a debate where social issues figures as collateral damage and the
    political arena is a mine-field.

    It comes as no surprise, then, that an economist of this stature
    practically glosses over Cuba’s social problems, limiting himself to
    saying that salaries aren’t enough to live on and that one of the most
    serious problems faced by the country’s economy is none other than the
    “disproportionately large spending on social and personal services, from
    the point of view of both the structure of the Gross Domestic Product
    (GDP) and that of workforce.”

    That is to say, too much is being spent on the social wellbeing of Cubans.

    In a sense, this is true, at least statistically, against the backdrop
    of a flimsy GDP that isn’t growing. And its impact is exacerbated
    because such spending is handled with a degree of inefficiency that has
    already been emphasized by more than one international expert.

    However, to claim that the problem is simply a question of excessive
    spending strikes me (at the very least) as something of an unkind
    statement, particularly when we are dealing with an impoverished and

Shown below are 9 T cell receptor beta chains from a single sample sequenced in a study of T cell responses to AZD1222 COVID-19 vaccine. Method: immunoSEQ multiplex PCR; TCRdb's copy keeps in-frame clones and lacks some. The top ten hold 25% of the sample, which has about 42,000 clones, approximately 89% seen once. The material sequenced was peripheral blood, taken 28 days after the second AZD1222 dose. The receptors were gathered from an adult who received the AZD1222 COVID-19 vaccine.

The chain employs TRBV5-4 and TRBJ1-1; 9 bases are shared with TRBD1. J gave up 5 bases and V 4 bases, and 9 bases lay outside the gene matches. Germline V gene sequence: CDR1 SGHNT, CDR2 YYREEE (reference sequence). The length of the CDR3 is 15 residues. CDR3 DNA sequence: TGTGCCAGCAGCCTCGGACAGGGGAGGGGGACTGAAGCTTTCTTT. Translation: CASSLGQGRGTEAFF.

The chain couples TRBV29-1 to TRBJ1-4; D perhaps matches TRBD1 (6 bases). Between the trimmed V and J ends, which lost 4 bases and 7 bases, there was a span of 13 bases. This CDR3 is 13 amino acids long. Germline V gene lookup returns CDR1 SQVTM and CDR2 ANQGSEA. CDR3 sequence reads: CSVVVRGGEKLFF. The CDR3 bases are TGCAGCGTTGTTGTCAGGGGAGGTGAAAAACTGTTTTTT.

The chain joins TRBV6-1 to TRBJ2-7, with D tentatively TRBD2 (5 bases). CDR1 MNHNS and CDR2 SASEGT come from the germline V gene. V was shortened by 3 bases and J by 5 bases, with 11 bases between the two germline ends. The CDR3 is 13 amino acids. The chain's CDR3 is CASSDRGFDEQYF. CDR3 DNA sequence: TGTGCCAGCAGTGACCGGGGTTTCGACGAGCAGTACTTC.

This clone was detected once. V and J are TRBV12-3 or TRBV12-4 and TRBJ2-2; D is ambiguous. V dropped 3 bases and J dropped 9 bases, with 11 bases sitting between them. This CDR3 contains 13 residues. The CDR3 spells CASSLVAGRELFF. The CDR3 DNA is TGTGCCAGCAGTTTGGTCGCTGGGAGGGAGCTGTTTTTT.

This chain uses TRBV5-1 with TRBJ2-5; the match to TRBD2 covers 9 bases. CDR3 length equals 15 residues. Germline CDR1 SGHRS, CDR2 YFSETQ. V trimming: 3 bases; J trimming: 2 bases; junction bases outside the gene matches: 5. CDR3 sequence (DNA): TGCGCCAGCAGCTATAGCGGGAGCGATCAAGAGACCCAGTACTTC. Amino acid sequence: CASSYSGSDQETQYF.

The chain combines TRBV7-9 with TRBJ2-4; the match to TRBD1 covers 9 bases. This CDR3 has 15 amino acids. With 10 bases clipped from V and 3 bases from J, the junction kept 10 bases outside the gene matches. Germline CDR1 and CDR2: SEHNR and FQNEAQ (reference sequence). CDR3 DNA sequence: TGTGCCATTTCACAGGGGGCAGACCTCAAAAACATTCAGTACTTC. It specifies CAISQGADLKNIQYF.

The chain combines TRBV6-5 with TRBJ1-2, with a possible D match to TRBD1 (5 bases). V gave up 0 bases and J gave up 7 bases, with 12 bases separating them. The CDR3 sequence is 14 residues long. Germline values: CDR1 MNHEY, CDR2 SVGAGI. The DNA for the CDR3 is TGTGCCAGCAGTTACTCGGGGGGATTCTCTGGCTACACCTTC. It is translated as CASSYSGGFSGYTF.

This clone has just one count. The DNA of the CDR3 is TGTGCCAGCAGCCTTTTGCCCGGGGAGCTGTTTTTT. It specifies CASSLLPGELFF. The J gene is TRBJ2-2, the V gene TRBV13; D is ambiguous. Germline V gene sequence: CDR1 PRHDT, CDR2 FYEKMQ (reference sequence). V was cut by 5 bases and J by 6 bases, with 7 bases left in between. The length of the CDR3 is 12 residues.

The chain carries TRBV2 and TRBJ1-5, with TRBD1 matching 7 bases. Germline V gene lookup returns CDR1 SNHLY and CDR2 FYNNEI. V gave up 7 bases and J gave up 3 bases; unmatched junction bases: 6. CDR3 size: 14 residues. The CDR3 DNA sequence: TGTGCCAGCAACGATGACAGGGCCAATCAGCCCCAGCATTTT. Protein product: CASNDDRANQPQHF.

aging population that barely manages to get by on the crumbs they
    receive as subsidies.

    The majority of Cubans live in overcrowded or ramshackle houses, and
    this because no social policy aimed at constructing homes for them
    exists. If the situation isn’t more serious, this is because the
    population is actually decreasing.

    Millions of Cubans are malnourished, have teeth taken out without
    anesthesia, cannot get their hands on the medication they need, are
    admitted into hospitals without running water, where food worthy of a
    Nigerian prison is served, and have children who go to squalid schools
    with badly-paid teachers.

    Thousands of Cuban medical professionals are willing to work deep in the
    Amazons, not in the manner of Arturo Covas, not to challenge social
    conventions, but to earn 1,500 dollars a month.

    I don’t think they would understand what Torres means with his comments
    on social overspending. I think, rather, that they are feeling the
    brutal onslaught of just the opposite, a reduction in social spending
    that has gone from around 20 % (in 2005) to a bit more than 5 % (2013).

    All of this could well have been a mere footnote, were it not for the
    fact that Torres describes the socio-political panorama surrounding the
    reform process with startling naivety.

    According to him, the reform process “requires a coherent strategic
    program, to be conceived and implemented on the basis of the active
    participation of the different actors of our society: the government,
    citizens, the productive sector, regions, communities, workers and
    intellectuals (…) This plurality can produce great ideas and the
    consensus we need to successfully trace Cuba’s path.”

    Though well-intentioned, this rhetoric doesn’t help us much. First of